What Makes a Diversity and Inclusion Champion?

A Diversity and Inclusion (D&I) Champion turns talk into action. They are dedicated to supporting an accessible and inclusive environment, creating a diverse workforce that showcases the value of employees with disabilities. Len Beasley, Senior Accessibility Designer for Aetna, a CVS Health Company, is such a person.

When Aetna’s product design team decided they needed a leader on their team who had the background and passion for creating accessible products, they turned to Len. Len was instrumental in bringing in BIT candidates to help with their accessibility needs. With the team already impassioned for integrating accessibility into all its products and designs, they were quick to jump on what BIT had to offer. To date, of the six blind or visually impaired professionals brought into the Aetna fold, five have converted into full time employees, one of whom is now Len’s boss. “I love what she’s going to get done in 2020,” says Len.

The success of the team has inspired Aetna executives, who are now leading the charge in promoting accessibility and inclusion on teams from the top down. Their support has helped with budgeting and ensuring the product design team is consulted when integrating accessibility into all products. 

In true Champion fashion, Len was surprised and humbled by the award. “I wasn’t intentionally out to produce big results,” remarks Len, “I was trying to solve smaller problems because they were important to people I know.”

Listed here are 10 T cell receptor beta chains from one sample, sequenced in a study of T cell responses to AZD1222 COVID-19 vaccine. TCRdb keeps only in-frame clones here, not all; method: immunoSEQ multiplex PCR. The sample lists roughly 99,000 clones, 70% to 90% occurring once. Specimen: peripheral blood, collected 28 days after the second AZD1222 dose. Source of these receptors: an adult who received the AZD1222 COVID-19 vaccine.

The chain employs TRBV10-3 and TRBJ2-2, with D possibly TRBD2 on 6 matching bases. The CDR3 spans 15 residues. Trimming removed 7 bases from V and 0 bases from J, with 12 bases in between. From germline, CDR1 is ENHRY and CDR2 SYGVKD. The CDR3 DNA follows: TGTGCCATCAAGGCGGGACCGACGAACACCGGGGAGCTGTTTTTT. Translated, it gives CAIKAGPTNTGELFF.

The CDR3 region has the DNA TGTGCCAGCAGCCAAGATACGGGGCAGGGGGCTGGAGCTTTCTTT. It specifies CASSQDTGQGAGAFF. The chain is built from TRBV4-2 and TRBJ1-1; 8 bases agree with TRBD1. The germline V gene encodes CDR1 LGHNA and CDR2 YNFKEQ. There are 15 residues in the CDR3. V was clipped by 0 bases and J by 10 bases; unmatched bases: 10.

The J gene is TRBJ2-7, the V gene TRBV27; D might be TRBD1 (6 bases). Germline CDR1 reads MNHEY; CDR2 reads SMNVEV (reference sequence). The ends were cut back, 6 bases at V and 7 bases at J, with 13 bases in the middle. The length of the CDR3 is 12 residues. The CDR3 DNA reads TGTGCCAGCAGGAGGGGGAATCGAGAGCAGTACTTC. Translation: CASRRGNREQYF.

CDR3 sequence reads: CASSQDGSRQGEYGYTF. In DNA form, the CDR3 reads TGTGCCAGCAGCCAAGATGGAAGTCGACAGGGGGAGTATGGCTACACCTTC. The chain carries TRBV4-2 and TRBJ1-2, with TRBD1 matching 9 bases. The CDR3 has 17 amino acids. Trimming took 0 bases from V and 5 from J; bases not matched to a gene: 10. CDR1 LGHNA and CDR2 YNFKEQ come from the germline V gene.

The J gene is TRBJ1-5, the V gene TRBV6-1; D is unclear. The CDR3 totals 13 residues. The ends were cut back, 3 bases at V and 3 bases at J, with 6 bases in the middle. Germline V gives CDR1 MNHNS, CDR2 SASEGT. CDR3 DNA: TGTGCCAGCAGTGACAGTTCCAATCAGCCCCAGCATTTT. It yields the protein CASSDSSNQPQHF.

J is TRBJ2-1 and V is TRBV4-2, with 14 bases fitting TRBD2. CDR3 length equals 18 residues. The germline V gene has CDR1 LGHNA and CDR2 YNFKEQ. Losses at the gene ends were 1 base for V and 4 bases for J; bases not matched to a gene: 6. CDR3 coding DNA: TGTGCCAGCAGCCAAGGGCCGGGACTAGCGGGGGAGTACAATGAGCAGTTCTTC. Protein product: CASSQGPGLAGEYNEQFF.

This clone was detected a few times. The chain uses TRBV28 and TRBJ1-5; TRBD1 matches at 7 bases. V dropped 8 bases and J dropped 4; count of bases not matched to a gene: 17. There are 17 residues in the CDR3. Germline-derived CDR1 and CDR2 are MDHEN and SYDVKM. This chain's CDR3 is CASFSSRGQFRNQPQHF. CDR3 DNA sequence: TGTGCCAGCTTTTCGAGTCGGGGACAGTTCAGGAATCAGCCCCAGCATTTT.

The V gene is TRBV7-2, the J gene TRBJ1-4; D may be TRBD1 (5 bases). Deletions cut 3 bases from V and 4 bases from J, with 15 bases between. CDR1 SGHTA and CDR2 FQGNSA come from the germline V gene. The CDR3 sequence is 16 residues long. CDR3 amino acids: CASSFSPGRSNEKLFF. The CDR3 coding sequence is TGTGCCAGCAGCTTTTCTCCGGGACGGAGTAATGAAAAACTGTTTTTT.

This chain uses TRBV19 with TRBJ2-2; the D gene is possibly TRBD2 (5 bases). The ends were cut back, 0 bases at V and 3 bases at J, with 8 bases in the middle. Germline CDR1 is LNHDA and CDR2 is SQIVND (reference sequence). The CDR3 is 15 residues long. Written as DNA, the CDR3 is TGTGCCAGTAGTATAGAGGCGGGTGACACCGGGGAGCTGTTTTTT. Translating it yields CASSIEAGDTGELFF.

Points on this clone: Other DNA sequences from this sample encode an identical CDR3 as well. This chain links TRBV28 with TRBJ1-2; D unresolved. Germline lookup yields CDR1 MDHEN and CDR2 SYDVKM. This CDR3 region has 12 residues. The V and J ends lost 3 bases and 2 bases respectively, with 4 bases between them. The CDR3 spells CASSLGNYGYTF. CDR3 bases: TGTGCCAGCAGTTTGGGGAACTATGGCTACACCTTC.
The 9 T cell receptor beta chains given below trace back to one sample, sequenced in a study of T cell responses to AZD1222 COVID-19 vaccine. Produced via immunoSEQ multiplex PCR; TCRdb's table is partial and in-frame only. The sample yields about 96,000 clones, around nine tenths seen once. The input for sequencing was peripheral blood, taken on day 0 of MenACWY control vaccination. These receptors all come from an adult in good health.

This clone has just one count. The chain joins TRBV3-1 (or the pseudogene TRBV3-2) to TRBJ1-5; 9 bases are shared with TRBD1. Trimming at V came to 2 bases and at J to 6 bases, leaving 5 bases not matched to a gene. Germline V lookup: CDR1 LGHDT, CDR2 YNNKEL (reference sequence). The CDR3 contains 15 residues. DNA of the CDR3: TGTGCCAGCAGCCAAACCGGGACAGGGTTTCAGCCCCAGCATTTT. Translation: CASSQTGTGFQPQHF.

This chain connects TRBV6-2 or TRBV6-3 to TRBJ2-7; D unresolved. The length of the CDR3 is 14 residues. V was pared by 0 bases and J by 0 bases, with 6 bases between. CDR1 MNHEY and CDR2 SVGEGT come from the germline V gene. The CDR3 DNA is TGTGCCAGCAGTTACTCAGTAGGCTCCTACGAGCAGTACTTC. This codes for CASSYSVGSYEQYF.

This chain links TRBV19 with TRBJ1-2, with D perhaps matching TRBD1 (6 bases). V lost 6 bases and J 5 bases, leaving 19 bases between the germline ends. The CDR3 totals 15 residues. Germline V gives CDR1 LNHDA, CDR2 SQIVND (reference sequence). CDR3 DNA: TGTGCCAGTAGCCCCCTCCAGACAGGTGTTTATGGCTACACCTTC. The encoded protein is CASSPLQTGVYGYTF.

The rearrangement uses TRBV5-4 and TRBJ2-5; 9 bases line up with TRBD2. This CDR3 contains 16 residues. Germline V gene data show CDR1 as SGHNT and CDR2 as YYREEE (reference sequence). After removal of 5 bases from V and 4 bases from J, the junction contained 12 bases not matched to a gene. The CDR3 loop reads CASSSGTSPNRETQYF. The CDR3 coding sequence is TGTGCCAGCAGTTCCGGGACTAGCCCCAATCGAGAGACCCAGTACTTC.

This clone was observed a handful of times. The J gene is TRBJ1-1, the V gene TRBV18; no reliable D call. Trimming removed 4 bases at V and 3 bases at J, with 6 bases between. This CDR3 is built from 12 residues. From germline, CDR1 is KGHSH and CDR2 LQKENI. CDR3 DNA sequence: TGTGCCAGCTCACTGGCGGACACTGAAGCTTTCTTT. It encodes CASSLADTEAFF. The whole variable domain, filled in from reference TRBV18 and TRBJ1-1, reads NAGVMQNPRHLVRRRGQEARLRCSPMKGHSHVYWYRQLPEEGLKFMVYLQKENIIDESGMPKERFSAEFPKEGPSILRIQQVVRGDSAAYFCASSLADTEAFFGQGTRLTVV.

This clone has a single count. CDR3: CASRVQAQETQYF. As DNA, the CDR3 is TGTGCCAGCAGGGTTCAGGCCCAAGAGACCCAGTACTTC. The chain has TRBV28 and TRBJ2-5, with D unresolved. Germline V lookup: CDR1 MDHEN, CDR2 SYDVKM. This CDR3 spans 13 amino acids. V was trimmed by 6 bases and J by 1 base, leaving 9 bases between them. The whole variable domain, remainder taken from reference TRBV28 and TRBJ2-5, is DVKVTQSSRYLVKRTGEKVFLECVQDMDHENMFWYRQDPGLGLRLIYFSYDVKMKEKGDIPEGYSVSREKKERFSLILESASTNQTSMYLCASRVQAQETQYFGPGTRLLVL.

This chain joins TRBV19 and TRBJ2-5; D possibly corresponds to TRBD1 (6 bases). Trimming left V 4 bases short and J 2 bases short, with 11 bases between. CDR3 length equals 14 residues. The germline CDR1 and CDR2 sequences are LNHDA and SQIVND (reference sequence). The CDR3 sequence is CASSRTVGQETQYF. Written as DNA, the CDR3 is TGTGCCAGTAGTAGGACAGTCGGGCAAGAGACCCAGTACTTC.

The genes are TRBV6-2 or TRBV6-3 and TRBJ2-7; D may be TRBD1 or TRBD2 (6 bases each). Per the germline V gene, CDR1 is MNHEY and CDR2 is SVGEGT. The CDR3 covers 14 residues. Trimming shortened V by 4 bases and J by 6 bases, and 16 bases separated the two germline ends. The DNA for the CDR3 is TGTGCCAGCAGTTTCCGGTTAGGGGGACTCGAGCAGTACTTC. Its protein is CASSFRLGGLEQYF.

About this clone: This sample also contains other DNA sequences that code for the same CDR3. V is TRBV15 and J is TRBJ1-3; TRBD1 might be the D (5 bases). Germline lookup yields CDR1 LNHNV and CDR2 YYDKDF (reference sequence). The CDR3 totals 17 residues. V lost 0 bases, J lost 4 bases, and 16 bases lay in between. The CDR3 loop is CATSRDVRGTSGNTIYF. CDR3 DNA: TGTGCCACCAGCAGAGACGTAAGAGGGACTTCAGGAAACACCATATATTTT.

While Len was wondering “Why me?”, Mike thought it was an easy choice. “It takes someone to have a lot of sometimes uncomfortable conversations with all levels of a corporation,” says Mike, “It was refreshing to see someone like Len who was willing to continuously have those conversations about the value the BVI employees were bringing to the workplace and the products they are designing.” Len’s words of reflection after winning the award are a good lesson for other leaders. “I’ve thought a lot about it over the last year as I go about business and I’ve realized a couple of things: little things go a long way. A simple comment in a meeting can be built on to include more people in the work to make everything better – even if the meeting isn’t about D&I. Truly changing a culture to be more D&I, needs diverse people in your work weekly. There are way too many benefits to list – but not having them in your work means you’re missing something vital to whatever your doing and is often seen as lip service to your team members and your customers.”